I clean a lot of glass, but how is glass made?
Glass is used everywhere. It is an integral part of our lives, from the window we peer out of to the glass we drink out of. People have been creating glass for centuries, and nature has been making it since the earth’s formation.
We take it for granted, but how did it get from the ocean to your window? Glass is made by melting sand and combining it with limestone and ash. It can be further combined with other chemicals to create different types of glass. Glass can be made naturally by lightning and volcanic eruptions.
Keep reading because we will explore a brief history of how glassmaking has changed over the centuries. Oh, and stick around for the fun part, as I have compiled a list of facts about glass.
The History of Glass Making (Study hard! There will be a test later!)
Archaeological finds have dated the first man-made glass to 2500 BC from the Mesopotamia area. (The first glass cleaning business was probably started at the same time.) Glass vessels began appearing in 1450 BC in Egypt during the reign of Thutmose III. Glassmaking in these two areas featured a soda-lime-silica composition. This method traveled to Phoenicia and from there to Cyprus, Greece, and the Italian Peninsula.
Following the conquests of Alexander the Great in the 4th century BC, glassmaking spread to the east, including India. In Alexandria (around 100 BC), the process of creating open beakers and shallow dishes was developed. Around the beginning of the Christian era, the Phoenicians began glass blowing.
Roman and Egyptian Glass Making
The Romans and Egyptians most likely used sand mixed with ground seashells as raw materials for silicon and lime. Hardwood ash was the source of the soda. These two groups also showed remarkable ingenuity in how they used metallic oxides as coloring for the glass.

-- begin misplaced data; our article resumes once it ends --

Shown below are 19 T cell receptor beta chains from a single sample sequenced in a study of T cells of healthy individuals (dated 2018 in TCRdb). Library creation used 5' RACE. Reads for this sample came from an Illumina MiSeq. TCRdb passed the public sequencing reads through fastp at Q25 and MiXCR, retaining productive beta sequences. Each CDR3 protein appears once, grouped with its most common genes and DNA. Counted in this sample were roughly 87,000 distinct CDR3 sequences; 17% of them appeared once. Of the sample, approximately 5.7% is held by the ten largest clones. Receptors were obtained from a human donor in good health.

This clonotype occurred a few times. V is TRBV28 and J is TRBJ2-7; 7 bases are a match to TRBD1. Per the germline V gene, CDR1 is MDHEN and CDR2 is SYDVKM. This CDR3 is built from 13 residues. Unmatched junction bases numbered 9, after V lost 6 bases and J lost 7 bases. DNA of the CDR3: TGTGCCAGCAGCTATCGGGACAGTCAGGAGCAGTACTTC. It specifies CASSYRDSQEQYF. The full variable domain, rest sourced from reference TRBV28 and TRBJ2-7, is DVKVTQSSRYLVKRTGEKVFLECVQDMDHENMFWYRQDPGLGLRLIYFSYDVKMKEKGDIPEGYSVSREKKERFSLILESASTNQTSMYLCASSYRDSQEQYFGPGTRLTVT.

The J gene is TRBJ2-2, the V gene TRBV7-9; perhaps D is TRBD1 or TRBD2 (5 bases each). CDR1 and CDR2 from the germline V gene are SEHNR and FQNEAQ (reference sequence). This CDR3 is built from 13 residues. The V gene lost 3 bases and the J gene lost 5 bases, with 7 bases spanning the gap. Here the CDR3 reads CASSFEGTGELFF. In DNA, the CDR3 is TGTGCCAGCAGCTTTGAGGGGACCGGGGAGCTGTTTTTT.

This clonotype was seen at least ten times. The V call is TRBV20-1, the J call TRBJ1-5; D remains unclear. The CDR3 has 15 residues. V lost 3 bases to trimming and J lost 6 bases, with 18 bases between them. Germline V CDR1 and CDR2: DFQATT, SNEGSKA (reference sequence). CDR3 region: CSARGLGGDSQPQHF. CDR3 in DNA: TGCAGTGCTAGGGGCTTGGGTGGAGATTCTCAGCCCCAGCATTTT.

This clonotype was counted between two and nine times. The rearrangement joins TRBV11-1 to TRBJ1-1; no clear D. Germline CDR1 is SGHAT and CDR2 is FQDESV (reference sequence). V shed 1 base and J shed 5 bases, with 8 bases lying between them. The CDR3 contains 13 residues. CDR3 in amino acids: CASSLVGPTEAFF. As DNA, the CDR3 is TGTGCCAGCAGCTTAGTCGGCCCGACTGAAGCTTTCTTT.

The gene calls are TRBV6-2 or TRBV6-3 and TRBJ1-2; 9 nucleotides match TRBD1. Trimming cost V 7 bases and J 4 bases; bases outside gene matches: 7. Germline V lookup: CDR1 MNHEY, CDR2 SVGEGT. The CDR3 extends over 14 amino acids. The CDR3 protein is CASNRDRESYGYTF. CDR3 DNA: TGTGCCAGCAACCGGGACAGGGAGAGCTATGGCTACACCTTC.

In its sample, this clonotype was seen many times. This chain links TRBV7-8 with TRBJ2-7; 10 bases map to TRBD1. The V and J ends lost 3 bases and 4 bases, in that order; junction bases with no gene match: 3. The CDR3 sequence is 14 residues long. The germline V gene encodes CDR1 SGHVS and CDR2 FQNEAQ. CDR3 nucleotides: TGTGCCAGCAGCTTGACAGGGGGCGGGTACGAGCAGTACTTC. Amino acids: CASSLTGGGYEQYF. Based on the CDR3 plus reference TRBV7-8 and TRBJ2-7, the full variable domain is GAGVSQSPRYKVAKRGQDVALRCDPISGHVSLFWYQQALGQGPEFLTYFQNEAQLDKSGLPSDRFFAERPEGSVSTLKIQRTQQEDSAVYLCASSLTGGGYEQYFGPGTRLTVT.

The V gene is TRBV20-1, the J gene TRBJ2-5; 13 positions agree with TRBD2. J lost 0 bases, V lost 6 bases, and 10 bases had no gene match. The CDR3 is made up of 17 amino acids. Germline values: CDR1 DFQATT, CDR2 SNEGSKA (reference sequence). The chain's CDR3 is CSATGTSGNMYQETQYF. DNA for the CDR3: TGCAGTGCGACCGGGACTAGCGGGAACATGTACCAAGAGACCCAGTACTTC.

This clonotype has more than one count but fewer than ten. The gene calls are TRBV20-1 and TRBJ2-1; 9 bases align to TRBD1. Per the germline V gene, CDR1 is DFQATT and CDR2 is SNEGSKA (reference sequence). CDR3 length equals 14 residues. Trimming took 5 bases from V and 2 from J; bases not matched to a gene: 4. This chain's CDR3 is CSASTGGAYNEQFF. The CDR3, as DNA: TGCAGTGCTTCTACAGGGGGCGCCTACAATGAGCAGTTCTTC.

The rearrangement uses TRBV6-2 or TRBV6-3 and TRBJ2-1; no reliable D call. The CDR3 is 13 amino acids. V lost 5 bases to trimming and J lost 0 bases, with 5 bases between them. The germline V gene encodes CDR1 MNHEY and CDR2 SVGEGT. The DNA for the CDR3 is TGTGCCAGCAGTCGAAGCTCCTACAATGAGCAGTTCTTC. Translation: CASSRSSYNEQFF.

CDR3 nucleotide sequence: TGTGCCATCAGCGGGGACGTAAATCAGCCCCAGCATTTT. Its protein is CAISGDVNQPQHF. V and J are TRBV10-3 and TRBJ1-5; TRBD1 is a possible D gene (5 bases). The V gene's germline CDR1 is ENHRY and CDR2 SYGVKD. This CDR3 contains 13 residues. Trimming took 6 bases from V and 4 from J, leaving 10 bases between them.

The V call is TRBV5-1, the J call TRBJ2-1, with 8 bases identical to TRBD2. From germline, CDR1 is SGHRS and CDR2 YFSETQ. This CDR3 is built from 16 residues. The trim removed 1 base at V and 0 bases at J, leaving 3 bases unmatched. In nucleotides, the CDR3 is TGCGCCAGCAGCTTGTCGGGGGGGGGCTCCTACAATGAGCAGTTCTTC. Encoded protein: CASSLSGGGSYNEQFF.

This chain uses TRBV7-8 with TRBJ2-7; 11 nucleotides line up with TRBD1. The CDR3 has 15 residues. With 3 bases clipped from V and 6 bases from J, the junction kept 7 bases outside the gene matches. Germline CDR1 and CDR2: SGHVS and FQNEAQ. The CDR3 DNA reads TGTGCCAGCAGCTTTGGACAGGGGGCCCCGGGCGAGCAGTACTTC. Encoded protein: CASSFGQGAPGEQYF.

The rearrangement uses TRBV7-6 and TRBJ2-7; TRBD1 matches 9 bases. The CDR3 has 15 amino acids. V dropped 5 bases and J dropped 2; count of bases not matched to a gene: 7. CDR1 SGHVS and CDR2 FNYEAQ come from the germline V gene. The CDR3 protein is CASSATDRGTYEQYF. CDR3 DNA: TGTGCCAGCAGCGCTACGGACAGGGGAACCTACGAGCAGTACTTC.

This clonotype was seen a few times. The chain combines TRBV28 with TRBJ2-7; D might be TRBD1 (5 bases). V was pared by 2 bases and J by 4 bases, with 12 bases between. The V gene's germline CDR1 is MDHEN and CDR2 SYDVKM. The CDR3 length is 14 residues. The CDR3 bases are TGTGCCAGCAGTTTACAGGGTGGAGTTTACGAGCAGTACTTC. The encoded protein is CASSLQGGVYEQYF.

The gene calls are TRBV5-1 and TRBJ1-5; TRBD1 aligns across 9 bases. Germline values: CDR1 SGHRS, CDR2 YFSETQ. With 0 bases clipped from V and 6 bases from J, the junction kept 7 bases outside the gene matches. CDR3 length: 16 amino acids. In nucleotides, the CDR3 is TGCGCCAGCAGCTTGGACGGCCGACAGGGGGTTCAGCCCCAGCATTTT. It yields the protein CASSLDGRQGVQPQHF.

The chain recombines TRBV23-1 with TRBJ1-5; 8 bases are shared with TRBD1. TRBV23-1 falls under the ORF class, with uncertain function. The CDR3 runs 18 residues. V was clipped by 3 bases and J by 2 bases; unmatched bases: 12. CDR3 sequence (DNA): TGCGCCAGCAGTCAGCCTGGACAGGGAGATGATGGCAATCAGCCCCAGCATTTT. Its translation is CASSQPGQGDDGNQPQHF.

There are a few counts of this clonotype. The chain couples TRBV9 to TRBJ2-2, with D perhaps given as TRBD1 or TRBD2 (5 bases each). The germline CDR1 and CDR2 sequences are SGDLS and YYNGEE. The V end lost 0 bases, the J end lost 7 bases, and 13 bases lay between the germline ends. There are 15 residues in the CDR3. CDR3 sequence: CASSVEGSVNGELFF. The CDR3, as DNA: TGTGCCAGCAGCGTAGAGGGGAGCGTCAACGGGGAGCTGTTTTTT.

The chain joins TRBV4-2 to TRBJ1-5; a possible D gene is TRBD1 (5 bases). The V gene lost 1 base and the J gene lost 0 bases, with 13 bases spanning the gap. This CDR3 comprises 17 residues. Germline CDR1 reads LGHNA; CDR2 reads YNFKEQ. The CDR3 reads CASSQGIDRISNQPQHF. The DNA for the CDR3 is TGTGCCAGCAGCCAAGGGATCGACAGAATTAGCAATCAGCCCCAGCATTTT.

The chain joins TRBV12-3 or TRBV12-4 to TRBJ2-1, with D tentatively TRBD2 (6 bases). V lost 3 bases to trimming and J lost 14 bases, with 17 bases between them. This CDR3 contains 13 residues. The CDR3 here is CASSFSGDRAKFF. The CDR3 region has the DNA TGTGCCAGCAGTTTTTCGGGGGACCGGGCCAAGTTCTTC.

After AD 200, glassmaking skills in Europe declined considerably, remaining far below those of the Romans for a thousand years. The stained glass windows that began appearing in churches in the 12th century did not reach their peak until the 13th and 14th centuries.
Following the decline in glass making skills, the Venetians redeveloped all Romans’ skills. (including how to make Venetian blinds!) Most of their creations were soda-lime glass. By the 15th century, they developed new materials, colored glass types, and techniques for decoration.
In 1453, following the capture of Constantinople by the Turks, the Venetian glass trade fell. Venetian glassmakers immigrated to other European countries.
The 18th and 19th centuries’ chemical revolution brought a greater understanding of glassmaking principles. The following were all developed (contributing to the establishment of a large-scale industrial supply of purified raw materials):
- Systematic quantitative chemical analysis
- Chemical formulas
- Chemical equations
For the record, I don’t make glass. Sorry. Not. But I do clean glass really, really well. Click here to be taken to the home page and explore more on this site.
12 Interesting Trivia Facts about Glass
What would this blog post be without some glass fun facts? So the next time you’re at a party, you can impress your friends with your knowledge about cocktail glasses!
Fact #1: Glass is Made from Liquid Sand
Ordinary sand is mainly composed of silicon dioxide. When it is heated to its melting point of 1700 ℃ (3100º F) it turns into liquid sand. When it is allowed to cool, it becomes an amorphous (shapeless and flowing) solid, which is physically similar to a liquid and a solid.